An excellent example of dense MEP equipment items inside the Sackville Street project, neatly modeled and arranged into the BIM model in Vectorworks Architect. (Image: Idle Architecture Studio / Architosh. All rights reserved.)

The Sackville Street project jumped up to Big BIM; for the first time, all MEP and structural engineering consultants worked together, delivering a full BIM deliverable process with the architect. Before this, Chris Idle says their Little BIM process wasn’t nearly as integrated in terms of “problem-solving.” “It was more about the visual benefits of 3D BIM models,” says Idle. “Big BIM is when you are really using it to solve problems and you are passing data back and forth to all your consultants.” The firm used Vectorworks Architect’s ability to send high-quality IFC model data back and forth between all engineering consultants who were working with Revit and sharing IFC models with the architect and each other.

For project collaboration, the team used Solibri to look at IFC models and perform clash detection and other BIM model validations. Because the project is just breaking ground, Chris Idle wasn’t sure how the contractors might access the BIM model during construction to handle such things as the RFI process. However, there are numerous tools for construction stage collaboration, from cloud-based tools like BIMcollab ZOOM and Cloud to the use of Bluebeam Studio or full-fledged CDE solutions like Aconex or Viewpoint. Regardless of how the CA phase collaboration will happen, Vectorworks’s IFC and BIM Collaboration File (BCF) support will enable Idle Architecture to integrate their BIM authoring tool directly into third-party tools and processes based around common BIM industry standards.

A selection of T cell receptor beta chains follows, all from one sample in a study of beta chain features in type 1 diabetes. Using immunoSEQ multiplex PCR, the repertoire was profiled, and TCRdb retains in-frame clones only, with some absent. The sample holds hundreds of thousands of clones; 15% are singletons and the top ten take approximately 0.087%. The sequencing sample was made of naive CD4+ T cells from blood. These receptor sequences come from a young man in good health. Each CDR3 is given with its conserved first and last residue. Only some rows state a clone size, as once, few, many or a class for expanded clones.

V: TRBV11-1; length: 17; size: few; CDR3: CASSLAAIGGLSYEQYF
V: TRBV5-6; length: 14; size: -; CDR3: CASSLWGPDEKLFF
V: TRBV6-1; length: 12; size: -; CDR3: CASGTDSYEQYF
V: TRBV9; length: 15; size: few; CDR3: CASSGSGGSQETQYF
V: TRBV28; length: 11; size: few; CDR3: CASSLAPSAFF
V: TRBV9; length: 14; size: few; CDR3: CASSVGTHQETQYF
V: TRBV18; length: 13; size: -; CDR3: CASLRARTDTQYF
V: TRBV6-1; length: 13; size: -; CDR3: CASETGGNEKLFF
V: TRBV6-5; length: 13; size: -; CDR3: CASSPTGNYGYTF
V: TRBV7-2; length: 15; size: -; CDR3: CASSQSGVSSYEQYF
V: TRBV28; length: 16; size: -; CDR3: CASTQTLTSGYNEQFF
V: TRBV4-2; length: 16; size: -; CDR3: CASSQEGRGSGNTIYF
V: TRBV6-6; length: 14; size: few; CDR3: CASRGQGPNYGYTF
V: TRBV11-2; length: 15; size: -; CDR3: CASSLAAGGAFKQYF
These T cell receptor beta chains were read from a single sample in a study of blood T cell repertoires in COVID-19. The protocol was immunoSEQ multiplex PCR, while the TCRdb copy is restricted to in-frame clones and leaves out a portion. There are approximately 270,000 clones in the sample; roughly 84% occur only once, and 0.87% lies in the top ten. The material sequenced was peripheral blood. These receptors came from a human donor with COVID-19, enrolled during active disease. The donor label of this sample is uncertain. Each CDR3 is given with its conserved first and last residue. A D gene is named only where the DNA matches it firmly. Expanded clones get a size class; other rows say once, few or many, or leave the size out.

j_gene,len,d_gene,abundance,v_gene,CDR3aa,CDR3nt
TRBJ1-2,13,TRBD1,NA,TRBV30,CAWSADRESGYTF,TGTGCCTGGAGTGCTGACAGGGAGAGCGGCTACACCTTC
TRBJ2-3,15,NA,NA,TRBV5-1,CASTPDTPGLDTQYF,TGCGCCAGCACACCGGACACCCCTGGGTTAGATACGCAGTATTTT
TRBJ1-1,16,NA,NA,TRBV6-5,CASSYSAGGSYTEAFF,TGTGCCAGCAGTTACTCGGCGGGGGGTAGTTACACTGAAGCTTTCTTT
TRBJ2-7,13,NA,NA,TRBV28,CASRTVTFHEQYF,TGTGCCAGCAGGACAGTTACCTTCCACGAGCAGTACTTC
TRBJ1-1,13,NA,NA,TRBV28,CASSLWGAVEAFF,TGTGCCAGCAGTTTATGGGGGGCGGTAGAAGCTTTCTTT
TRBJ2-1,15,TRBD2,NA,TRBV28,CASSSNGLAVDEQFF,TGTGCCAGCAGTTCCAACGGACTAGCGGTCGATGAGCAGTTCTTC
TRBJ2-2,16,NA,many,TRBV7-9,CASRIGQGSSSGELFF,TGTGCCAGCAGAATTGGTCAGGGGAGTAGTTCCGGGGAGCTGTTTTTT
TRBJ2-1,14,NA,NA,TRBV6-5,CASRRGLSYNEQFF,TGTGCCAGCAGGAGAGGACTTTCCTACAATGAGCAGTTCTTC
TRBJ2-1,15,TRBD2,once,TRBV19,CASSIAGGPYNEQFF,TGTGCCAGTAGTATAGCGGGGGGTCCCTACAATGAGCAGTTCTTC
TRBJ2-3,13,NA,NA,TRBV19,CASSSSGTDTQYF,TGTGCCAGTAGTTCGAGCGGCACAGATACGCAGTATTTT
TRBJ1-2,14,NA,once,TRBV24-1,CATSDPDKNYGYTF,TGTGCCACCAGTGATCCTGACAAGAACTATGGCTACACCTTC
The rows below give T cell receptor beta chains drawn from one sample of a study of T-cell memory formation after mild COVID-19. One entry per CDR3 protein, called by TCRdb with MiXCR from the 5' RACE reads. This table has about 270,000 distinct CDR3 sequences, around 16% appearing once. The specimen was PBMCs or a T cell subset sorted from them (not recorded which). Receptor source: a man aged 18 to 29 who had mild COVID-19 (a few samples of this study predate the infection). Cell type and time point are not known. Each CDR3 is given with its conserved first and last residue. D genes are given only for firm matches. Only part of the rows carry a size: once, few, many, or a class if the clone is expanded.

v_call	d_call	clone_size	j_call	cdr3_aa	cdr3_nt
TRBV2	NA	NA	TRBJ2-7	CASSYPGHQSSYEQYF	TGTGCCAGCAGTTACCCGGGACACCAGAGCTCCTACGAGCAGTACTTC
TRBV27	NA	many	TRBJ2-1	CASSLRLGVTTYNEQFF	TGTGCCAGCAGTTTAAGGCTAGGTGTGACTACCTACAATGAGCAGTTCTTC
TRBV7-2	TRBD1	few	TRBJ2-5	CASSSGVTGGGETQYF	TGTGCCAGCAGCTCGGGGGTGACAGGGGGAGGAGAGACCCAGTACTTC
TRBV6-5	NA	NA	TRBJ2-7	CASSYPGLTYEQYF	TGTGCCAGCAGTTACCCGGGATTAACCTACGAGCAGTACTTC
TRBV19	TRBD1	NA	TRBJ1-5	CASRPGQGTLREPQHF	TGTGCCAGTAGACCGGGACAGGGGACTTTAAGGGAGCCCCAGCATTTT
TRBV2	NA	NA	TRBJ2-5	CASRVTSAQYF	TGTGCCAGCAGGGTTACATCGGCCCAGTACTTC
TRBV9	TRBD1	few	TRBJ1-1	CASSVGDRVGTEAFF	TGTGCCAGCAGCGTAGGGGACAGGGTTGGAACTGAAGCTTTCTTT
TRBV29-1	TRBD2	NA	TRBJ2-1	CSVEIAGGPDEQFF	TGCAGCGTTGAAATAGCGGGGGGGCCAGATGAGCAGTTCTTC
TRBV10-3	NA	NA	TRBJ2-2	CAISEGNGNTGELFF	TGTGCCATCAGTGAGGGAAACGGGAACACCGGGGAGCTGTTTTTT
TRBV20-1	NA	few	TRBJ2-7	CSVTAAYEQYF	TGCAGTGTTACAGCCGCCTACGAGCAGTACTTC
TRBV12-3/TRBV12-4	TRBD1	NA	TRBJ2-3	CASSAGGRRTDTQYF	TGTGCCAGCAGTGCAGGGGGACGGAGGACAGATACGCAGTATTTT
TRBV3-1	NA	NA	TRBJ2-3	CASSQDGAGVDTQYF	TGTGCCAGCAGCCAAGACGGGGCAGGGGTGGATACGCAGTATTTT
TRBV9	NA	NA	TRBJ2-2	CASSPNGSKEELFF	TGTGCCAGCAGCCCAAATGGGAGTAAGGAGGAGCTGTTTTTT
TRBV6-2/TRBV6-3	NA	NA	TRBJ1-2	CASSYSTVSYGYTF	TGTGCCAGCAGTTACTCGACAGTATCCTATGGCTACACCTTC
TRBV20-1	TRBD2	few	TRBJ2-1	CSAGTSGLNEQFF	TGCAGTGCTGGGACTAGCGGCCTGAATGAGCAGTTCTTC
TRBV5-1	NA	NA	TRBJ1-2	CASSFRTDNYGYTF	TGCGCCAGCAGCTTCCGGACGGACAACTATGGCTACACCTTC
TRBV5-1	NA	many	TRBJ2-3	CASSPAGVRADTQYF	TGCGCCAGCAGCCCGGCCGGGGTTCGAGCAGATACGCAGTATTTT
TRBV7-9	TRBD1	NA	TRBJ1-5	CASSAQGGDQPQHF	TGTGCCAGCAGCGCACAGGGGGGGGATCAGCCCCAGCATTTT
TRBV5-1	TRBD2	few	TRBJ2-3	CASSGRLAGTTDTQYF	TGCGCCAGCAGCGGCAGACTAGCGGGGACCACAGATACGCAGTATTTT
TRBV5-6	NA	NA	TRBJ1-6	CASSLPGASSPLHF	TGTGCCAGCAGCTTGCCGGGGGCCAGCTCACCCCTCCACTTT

Big BIM Issues and Benefits

With Sackville, the deeper BIM integration with consultants offered some interesting discoveries. Idle is used to delivering highly precise and detailed documents. But the level of detail (LOD) of BIM models by their engineers, particularly the structural engineer, could be a lot less than what they were producing on their end. Chris Idle also noted that their office would, in the future, begin implementing a BIM Execution Plan (BEP) that establishes certain standards for the level of detail (LOD) expected for the whole project to work successfully. “For the first project like this—Sackville—we held meetings with our consultants to discuss how we were going to implement BIM model sharing,” he says, “but the next time we will formalize the process.”